Pneumatic and electrical automation technology, with over 300.000 customers.


To remain competitive, an increasing number of CNC manufacturers rely on end-to-end and connected production processes in line with Industry 4.0 and the Internet of Things (IoT). Using the latest developments, simulation technology provides essential components to connect the physical and the virtual world.

Industry 4.0, which closely integrates production with the latest information and communication technology, may still be a long way off for some; machining manufacturers that use complex CNC machines, however, are facing the challenges of an end-to-end digitalization in manufacturing today. Increasingly more customers place specific orders; as a result, greater flexibility in manufacturing is required.

At the same time, companies are subject to increasing competitiveness and cost pressure. The media gap between CAD supported design and CNC manufacturing is clearly becoming an obstacle: The programs generated are based on CAM data and first, must be manually checked for syntax errors and corrected, sometimes in several stages. Manuals for machine operators are printed on paper. The set-up process may take several hours or days - during which time the machines are not available for production. Starting them up can only be done at a reduced speed to prevent the dreaded, expensive tool crashes.

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This, however, is a risk which cannot be completely eliminated, partly because the technicians are not able to monitor the manufacturing processes in the closed machine. Marco Merche, Global Production IT at Festo AG & Co. KG in St. Ingbert, is familiar with the problem.

Every year, the company produces ca. 15,000 customer-specific solutions and has been testing Industry 4.0 technologies at its technology factory Scharnhausen, Germany.

More than eight years ago, the project “Digital Production” was initiated in manufacturing.
To remain competitive, NC manufacturers require end-to-end connected processes - which implies that they are dependent on the advancement of virtual design, programing and simulation, as well as physical manufacturing.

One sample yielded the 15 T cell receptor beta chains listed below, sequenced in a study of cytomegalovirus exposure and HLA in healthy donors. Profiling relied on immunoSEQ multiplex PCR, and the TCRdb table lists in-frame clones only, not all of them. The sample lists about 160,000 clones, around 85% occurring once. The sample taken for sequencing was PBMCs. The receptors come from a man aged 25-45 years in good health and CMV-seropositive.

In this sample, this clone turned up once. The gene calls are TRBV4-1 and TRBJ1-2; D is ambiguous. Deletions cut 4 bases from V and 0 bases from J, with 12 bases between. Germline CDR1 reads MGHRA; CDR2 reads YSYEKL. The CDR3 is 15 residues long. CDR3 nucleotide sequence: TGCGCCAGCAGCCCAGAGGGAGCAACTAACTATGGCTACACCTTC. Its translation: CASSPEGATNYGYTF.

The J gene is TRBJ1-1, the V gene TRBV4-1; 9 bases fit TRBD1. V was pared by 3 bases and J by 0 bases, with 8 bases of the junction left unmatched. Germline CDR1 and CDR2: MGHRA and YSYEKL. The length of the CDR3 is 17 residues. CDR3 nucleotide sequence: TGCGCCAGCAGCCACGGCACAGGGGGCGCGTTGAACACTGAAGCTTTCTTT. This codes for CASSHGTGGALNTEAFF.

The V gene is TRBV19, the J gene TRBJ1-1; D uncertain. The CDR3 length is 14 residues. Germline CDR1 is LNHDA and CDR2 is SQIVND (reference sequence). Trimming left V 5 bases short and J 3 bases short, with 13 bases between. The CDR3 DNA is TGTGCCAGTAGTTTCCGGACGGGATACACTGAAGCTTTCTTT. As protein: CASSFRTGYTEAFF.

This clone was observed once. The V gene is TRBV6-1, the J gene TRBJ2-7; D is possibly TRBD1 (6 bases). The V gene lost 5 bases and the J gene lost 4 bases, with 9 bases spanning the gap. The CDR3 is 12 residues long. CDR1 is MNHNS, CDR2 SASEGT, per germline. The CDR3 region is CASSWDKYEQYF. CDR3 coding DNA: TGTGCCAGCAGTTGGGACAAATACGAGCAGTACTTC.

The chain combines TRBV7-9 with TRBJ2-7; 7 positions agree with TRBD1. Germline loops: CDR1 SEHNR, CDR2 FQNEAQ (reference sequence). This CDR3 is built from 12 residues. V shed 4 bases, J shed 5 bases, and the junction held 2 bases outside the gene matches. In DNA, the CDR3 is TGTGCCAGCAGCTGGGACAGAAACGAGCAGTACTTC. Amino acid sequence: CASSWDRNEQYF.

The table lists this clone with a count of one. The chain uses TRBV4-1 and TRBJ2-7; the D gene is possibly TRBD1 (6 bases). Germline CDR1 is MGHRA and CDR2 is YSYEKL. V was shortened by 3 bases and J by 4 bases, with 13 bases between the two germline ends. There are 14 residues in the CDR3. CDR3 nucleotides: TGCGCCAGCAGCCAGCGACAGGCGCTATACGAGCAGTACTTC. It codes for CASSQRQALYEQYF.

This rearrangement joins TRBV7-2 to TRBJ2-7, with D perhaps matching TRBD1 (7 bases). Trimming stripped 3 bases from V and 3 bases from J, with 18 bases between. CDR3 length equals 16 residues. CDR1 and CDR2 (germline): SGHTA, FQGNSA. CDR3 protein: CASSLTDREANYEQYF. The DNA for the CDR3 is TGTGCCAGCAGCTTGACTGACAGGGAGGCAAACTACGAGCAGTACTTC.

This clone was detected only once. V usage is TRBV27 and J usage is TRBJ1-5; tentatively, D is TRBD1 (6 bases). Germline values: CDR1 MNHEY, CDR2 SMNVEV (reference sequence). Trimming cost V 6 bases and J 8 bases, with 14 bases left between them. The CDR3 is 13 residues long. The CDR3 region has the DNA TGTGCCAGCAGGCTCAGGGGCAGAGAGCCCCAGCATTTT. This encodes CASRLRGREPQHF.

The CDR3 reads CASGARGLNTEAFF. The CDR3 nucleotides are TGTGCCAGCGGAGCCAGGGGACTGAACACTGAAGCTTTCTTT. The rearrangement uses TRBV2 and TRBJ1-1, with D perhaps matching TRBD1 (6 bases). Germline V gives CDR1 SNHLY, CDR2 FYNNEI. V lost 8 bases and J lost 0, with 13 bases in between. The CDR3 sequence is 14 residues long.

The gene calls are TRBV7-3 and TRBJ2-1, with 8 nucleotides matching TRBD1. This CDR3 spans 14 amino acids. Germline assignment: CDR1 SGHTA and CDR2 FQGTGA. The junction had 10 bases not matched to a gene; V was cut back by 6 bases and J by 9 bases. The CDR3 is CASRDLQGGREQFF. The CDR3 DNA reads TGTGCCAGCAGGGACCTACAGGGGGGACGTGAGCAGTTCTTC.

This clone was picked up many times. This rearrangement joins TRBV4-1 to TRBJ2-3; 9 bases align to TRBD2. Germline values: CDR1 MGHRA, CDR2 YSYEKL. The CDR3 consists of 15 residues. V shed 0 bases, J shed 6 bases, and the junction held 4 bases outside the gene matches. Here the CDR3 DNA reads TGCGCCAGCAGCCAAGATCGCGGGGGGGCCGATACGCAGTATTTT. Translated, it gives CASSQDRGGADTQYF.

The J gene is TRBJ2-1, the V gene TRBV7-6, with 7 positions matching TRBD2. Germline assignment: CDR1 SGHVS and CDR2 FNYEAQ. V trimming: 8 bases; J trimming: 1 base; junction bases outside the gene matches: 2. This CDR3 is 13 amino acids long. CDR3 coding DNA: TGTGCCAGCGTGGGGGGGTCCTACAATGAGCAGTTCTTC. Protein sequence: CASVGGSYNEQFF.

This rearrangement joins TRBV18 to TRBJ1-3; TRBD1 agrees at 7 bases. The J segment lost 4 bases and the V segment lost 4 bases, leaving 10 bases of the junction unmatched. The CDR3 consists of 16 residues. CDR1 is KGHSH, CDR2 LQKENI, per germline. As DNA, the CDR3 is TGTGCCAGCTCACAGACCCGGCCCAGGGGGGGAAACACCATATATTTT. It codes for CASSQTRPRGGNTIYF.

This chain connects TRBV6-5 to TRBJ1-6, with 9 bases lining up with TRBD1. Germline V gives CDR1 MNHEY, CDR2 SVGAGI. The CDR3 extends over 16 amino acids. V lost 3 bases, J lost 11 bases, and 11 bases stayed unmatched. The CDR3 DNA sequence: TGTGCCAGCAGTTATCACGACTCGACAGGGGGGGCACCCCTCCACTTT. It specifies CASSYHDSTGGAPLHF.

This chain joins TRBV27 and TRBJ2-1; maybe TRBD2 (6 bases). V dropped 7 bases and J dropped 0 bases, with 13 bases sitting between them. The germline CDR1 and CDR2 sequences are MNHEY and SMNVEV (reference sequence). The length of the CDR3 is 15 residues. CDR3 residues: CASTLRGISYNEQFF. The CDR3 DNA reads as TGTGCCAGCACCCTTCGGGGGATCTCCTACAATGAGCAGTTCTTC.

Simulation software providers such as NCSIMUL Machine by SPRING Technologies are meeting these demands. With dynamic and substantial continuous development of their software they are paving the way for a Smart Factory in line with Industry 4.0. Initially, the focus was on preventing clashes and minimizing set-up time.

By simulating the process on the virtual machine, a clash can be avoided with certainty, provided that the tool data has been entered correctly. Simultaneously, the operating program is optimized, thus reducing the processing time. In large-volume production even a few seconds per tool make a difference, says Merche.

Above all, however, the road has been cleared for a more quick and flexible implementation of customer-specific orders. Lengthy set-up times are eliminated, as well as paper prints and complex manual inspections or corrections of the NC code. The simulated processing program is automatically generated as a 3D film.

Programmers and machine operators are able to follow the complete production cycle, simulated in 3D, from the computer or touch pad. This not only saves time and costs, but also makes the setting-up of machines more comfortable; it is a prerequisite for achieving connectivity in manufacturing. Knowledge, which was previously bound in individual and partly manually generated programs, and the know-how based on the machine operator’s experience can now be digitally stored - and shared - as a knowledge base made available to the entire company. “Automatically-generated NC programs can simply be sent to another production site, as well as to suppliers. This creates a digital data hub, which can be put to use beyond company limits,” says Herbert Schönle, General Manager at SPRING Technologies and responsible for the DACH (Germany, Austria, Switzerland) region.


In addition to simulation, SPRING Technologies has recently released the NCSIMUL4CAM module, allowing machine change with just one click - regardless of the machine type, kinematics and control. Data from a large variety of CAM systems, NC codes, as well as APT and CL data can be entered.

Our software functions like a converter,” explains Schönle. “Obsolete NC programs can automatically be transferred to a new machine type without requiring an external post processor”. In line with a flexible manufacturing process, the focus shifts from the maximum exploitation of a single machine to the optimized use of the entire NC machinery, building an end-to-end integrated system.

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The next step, which involves the autonomous organizing of machines with each other, is still a long way away. At Festo, they have begun to test a higher-level control system and generation of programs “on the flight”, restricted to a clearly defined area which focuses on alternative single-unit manufacturing on two types of machines.


Further time savings could be realized by using a tool data platform into which manufacturers feed their data, allowing the users to download them into their own systems as complete electronic data sets. After all, correct tool data is essential to the generation of optimized and collisions-free processing programs.

SPRING Technologies has recognized this fact and prepares its own tool management to support simpler and more intelligent import functions.

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